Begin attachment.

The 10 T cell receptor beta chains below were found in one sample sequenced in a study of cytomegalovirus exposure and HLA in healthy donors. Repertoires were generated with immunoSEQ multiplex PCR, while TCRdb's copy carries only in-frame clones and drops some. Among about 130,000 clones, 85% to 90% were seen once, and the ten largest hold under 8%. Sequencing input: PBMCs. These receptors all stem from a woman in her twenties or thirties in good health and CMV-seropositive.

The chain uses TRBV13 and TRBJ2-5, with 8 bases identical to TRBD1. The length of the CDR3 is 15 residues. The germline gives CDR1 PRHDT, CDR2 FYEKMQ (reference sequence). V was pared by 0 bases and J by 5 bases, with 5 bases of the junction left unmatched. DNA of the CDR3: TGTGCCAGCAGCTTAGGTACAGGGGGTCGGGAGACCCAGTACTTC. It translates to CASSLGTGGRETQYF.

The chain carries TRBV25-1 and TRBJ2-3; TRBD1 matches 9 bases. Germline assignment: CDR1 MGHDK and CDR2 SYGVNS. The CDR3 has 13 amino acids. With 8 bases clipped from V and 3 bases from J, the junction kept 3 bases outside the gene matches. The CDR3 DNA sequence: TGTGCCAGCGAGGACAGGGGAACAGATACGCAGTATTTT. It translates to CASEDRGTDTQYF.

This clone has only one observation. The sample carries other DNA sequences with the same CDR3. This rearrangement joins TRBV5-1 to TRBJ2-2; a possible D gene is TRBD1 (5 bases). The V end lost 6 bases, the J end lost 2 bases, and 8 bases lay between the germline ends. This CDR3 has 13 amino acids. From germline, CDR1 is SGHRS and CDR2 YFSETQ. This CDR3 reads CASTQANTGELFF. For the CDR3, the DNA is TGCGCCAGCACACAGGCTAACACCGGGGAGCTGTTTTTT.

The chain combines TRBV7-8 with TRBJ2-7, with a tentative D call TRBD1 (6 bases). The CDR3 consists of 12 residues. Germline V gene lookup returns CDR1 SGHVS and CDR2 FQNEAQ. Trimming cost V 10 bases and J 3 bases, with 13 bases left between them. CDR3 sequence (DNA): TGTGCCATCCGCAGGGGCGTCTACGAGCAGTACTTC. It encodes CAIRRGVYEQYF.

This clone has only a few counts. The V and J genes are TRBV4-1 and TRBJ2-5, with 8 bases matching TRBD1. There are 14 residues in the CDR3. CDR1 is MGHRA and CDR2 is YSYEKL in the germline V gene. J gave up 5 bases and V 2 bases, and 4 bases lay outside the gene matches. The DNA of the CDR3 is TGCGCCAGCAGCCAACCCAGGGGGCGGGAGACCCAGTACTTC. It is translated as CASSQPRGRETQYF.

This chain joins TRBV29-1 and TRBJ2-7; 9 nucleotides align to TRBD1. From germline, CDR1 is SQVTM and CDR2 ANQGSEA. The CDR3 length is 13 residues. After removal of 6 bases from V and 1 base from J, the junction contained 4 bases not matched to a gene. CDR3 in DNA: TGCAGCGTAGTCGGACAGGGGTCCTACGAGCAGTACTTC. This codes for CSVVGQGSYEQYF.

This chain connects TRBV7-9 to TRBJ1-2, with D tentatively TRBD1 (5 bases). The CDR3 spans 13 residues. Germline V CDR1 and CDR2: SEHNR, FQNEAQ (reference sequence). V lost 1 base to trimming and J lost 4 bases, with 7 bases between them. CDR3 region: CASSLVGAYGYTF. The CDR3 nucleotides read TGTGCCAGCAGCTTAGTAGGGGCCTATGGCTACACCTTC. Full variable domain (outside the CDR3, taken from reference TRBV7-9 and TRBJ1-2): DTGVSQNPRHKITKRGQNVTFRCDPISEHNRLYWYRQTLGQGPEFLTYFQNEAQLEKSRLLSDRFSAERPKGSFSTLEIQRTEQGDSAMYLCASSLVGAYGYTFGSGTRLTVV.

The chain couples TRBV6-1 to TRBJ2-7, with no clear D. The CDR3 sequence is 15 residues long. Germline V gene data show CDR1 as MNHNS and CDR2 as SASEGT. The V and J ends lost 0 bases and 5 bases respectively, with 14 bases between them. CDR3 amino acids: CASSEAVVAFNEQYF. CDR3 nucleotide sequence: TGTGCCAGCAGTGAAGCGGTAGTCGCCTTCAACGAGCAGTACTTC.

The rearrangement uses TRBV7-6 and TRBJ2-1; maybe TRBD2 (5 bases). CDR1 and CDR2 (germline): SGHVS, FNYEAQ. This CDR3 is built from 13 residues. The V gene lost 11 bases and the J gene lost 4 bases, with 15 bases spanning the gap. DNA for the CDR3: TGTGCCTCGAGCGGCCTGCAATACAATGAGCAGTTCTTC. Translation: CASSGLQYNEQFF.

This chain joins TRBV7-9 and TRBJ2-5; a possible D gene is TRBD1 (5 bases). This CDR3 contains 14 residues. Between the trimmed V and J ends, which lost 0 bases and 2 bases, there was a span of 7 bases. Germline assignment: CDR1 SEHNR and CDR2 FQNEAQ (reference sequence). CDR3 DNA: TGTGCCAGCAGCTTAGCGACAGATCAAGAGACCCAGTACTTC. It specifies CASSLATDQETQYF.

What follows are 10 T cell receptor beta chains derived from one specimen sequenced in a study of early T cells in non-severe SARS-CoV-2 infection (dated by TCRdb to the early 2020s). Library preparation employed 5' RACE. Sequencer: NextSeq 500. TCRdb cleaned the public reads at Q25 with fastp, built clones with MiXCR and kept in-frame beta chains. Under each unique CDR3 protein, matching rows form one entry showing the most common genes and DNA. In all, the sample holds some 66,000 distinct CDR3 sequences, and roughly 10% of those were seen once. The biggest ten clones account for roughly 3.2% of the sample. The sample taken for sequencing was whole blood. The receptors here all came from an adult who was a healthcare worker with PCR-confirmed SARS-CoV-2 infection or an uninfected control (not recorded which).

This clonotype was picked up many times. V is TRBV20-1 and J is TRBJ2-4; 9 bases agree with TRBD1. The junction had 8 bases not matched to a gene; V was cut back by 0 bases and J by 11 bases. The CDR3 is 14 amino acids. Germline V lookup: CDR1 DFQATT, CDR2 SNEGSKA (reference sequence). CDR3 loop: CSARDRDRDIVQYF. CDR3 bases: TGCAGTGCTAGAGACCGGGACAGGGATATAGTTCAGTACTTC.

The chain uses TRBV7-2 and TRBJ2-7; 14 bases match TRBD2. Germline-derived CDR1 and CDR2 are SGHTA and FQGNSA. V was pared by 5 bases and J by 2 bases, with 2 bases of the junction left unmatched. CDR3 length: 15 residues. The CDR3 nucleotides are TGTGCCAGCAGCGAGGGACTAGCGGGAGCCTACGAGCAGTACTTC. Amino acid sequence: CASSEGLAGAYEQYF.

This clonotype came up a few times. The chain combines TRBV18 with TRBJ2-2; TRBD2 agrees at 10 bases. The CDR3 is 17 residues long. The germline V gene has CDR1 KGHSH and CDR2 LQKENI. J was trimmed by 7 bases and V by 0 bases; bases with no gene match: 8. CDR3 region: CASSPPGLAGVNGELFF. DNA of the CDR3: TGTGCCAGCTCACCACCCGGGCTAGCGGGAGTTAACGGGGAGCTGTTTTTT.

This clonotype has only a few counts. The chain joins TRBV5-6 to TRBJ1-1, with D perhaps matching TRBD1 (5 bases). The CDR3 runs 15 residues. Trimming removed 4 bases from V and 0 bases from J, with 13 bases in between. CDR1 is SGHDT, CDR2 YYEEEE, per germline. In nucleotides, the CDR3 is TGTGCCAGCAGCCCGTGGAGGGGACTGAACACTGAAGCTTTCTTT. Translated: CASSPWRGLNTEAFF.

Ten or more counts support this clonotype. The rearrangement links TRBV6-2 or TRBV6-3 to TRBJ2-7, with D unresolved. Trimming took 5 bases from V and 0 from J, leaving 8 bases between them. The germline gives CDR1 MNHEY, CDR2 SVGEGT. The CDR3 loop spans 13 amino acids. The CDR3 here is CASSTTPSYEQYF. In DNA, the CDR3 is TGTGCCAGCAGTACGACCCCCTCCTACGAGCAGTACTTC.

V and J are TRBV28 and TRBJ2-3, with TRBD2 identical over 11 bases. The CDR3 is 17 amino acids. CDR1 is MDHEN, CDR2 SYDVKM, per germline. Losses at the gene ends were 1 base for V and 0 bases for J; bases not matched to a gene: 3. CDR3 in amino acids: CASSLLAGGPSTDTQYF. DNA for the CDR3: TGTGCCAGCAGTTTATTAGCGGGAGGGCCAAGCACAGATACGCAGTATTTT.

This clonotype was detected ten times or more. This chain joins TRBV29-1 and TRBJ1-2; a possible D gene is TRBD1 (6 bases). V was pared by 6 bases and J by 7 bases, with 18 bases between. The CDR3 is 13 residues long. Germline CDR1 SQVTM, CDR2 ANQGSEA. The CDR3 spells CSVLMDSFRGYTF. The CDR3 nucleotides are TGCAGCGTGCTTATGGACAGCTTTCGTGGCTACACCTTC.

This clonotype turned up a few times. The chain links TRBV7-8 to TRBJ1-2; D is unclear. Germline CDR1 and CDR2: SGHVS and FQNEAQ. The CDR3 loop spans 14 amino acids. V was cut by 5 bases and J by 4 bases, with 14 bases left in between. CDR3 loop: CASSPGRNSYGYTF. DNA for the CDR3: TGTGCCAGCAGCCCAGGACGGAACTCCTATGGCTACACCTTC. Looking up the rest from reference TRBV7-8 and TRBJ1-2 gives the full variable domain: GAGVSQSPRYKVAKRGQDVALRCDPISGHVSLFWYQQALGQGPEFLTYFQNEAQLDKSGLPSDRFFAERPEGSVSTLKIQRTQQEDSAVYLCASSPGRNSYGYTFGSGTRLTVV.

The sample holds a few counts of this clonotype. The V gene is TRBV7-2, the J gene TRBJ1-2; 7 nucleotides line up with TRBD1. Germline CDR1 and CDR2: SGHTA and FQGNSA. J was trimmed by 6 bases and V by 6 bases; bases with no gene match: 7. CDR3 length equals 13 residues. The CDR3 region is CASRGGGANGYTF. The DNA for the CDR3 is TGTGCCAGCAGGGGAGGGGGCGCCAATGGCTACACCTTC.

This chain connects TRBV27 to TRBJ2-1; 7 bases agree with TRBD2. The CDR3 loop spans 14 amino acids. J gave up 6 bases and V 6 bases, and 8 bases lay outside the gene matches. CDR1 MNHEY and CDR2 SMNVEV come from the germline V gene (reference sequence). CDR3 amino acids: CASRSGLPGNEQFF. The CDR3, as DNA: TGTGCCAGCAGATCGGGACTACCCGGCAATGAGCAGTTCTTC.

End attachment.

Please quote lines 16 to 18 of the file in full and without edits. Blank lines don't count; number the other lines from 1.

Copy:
This clonotype has only a few counts. The chain joins TRBV5-6 to TRBJ1-1, with D perhaps matching TRBD1 (5 bases). The CDR3 runs 15 residues. Trimming removed 4 bases from V and 0 bases from J, with 13 bases in between. CDR1 is SGHDT, CDR2 YYEEEE, per germline. In nucleotides, the CDR3 is TGTGCCAGCAGCCCGTGGAGGGGACTGAACACTGAAGCTTTCTTT. Translated: CASSPWRGLNTEAFF.

Ten or more counts support this clonotype. The rearrangement links TRBV6-2 or TRBV6-3 to TRBJ2-7, with D unresolved. Trimming took 5 bases from V and 0 from J, leaving 8 bases between them. The germline gives CDR1 MNHEY, CDR2 SVGEGT. The CDR3 loop spans 13 amino acids. The CDR3 here is CASSTTPSYEQYF. In DNA, the CDR3 is TGTGCCAGCAGTACGACCCCCTCCTACGAGCAGTACTTC.

V and J are TRBV28 and TRBJ2-3, with TRBD2 identical over 11 bases. The CDR3 is 17 amino acids. CDR1 is MDHEN, CDR2 SYDVKM, per germline. Losses at the gene ends were 1 base for V and 0 bases for J; bases not matched to a gene: 3. CDR3 in amino acids: CASSLLAGGPSTDTQYF. DNA for the CDR3: TGTGCCAGCAGTTTATTAGCGGGAGGGCCAAGCACAGATACGCAGTATTTT.